# Algebraic Geometry for Topologists

As someone who is

• familiar with algebraic topology, say, at the level of Hatcher's book, and
• familiar with homological algebra and categories and applications in topology
• but has no idea what a variety is

what is a good place to start learning algebraic geometry?

• Your background might tempt you to try to learn algebraic geometry as if it were a variant of algebraic topology, in which case you'd miss a lot of the motivation and flavor of the subject. So I'm inclined to recommend starting with something like Mumford's red book, which on the one hand gives a vivid and concrete presentation of the fundamentals from a very geometric, as opposed to homological or topological, point of view, but on the other hand gets you quickly to the point where you can start learning homological methods and seeing where they fit in. Jul 22 '16 at 0:59
• You should also have a good commutative algebra book close at hand --- say Atiyah-Macdonald. Jul 22 '16 at 0:59
• You could say the motivation you have to learn alg. geom. What are trying to achieve? Just a general overview or something more specific? Jul 22 '16 at 2:22
• As a topologist who has occassionally tried to learn some algebraic geometry, the two books I have found most useful are Shafarevich's "Basic Algebraic Geometry" (which touches on the relationship between complex vairities in the Zariski and the analytic topologies) and Eisenbud and Harris's "The Geometry of Schemes", which introduces schemes in a fairly topological/categorical language. Jul 22 '16 at 6:13
• @johnmangual: It's true that a scheme is (in part) a topological space, but not of the kind algebraic topologists usually think about (in particular wildly non-hausdorff). The more substantial connection is via the analytic topology on complex varieties. Jul 22 '16 at 12:49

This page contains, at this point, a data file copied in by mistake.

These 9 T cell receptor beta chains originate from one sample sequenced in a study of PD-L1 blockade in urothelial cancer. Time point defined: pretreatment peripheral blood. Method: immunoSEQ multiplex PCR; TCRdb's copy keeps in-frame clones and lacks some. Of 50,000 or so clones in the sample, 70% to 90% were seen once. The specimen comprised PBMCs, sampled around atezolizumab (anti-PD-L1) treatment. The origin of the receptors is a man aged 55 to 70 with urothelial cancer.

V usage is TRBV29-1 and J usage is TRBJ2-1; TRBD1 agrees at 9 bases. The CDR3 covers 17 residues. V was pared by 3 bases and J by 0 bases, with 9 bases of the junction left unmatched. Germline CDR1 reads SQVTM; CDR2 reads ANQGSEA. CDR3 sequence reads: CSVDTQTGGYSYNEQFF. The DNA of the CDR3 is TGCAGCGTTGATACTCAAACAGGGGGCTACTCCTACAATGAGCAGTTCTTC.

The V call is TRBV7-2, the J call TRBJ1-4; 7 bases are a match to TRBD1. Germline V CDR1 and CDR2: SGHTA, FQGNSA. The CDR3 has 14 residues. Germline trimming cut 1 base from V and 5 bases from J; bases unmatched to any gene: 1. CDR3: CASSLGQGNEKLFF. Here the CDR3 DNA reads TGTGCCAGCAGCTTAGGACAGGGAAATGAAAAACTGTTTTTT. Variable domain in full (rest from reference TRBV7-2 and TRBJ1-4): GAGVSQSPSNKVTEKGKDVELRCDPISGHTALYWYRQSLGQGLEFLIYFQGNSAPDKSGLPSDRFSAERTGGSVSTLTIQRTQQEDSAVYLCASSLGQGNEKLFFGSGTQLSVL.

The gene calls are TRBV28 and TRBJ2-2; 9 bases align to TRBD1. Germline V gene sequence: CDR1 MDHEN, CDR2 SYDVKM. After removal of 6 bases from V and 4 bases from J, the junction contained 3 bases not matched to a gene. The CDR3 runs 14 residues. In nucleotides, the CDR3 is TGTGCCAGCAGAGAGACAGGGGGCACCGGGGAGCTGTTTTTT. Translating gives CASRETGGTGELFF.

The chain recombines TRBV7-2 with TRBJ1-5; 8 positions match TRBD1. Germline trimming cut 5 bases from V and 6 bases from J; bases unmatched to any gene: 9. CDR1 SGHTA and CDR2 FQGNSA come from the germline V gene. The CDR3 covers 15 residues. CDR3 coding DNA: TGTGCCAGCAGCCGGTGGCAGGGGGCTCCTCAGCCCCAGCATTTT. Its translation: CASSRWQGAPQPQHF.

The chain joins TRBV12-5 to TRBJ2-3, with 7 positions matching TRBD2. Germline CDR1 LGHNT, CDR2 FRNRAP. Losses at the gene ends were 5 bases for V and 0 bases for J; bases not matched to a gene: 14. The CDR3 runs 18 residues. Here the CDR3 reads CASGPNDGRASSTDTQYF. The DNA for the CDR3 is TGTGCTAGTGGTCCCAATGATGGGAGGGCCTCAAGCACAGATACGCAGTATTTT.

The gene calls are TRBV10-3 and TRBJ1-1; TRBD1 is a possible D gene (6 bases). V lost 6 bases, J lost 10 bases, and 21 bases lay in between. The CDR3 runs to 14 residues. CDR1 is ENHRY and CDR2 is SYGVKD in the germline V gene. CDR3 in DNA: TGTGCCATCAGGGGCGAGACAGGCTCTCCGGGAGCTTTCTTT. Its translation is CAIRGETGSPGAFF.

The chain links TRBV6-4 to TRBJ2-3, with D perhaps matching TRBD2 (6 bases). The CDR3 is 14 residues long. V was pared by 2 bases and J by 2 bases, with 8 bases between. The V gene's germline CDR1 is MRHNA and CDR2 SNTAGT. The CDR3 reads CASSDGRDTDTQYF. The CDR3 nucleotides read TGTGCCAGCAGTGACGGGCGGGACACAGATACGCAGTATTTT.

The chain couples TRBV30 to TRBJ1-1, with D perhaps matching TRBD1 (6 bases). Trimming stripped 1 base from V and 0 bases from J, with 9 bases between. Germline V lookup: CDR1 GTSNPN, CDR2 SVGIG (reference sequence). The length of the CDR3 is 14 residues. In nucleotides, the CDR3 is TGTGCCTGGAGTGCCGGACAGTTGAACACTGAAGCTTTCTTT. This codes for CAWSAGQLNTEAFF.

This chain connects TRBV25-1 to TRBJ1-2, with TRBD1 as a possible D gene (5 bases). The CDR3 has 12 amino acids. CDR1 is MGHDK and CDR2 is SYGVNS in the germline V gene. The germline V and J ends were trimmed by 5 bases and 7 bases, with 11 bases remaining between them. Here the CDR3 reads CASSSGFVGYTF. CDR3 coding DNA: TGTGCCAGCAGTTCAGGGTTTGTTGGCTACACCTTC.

(I guess my opinion is no more worthy of being an answer than the opinions in the comments, but it's verbose, so let me put it in the answer box anyway.)

As a beginning PhD student I knew a reasonable amount of algebraic topology, similar to what you describe in the question. But I don't think it really gave me any extra or better choices in how to start learning algebraic geometry. As Steven Landsburg's comment suggests, the kind of objects one studies and the methods one uses in algebraic geometry are so much more specialised than arbitrary (even nice) topological spaces that you really need to start from scratch, with something like Shafarevich (as suggested by Mark Grant).

That isn't to say that having a good knowledge of algebraic topology won't be useful to you in learning algebraic geometry --- quite the opposite, in fact. (Example: characteristic classes.) And, as you progress in algebraic geometry, you will likely run into more and more topics where your topology knowledge gives you a great head-start on understanding. But it won't really help with those first steps.

On the other hand, if I had to nominate a beginning algebraic geometry textbook that is oriented towards the topological point of view, I guess it would be Principles of Algebraic Geometry by Griffiths and Harris. But, great resource though it is, I don't think I can recommend that book to anyone in good conscience as a first introduction to algebraic geometry.

• Huybrechts "Complex Geometry: An Introduction" is similar to Griffiths and Harris, but perhaps closer to algebraic topology, as it discusses Atiyah classes and holonomy groups (if I remember correctly). Jul 23 '16 at 9:49
• @BenMcKay: thanks for the extra information. Jul 23 '16 at 18:47
• I recommend deep study of basic topics with examples, rather than abstract study of general topics, so I suggest Rick Miranda's book Algebraic Curves and Riemann Surfaces, since this discusses the topic from which modern algebraic geometry began. on the opposite side, with your background maybe serre's annals paper FAC. you won't learn anything about actual algebraic varieties but you will know cohomology. Jul 25 '16 at 2:33
• As a topologist, I also found Huybrechts to be very readable (and Differential Analysis on Complex Manifolds by Raymond O. Wells is good background for Huybrechts). On the other hand, I found it to be only one area of algebraic geometry. It didn't, for example, teach me about schemes. So, as others have observed, it depends a bit what yuo want to learn. Algebraic geometry is a large field. Jul 26 '16 at 18:13

A similar question was asked while ago, which was made a community wiki later on. You may find it useful, if not exactly what you would have expected. Here is

A learning roadmap for algebraic geometry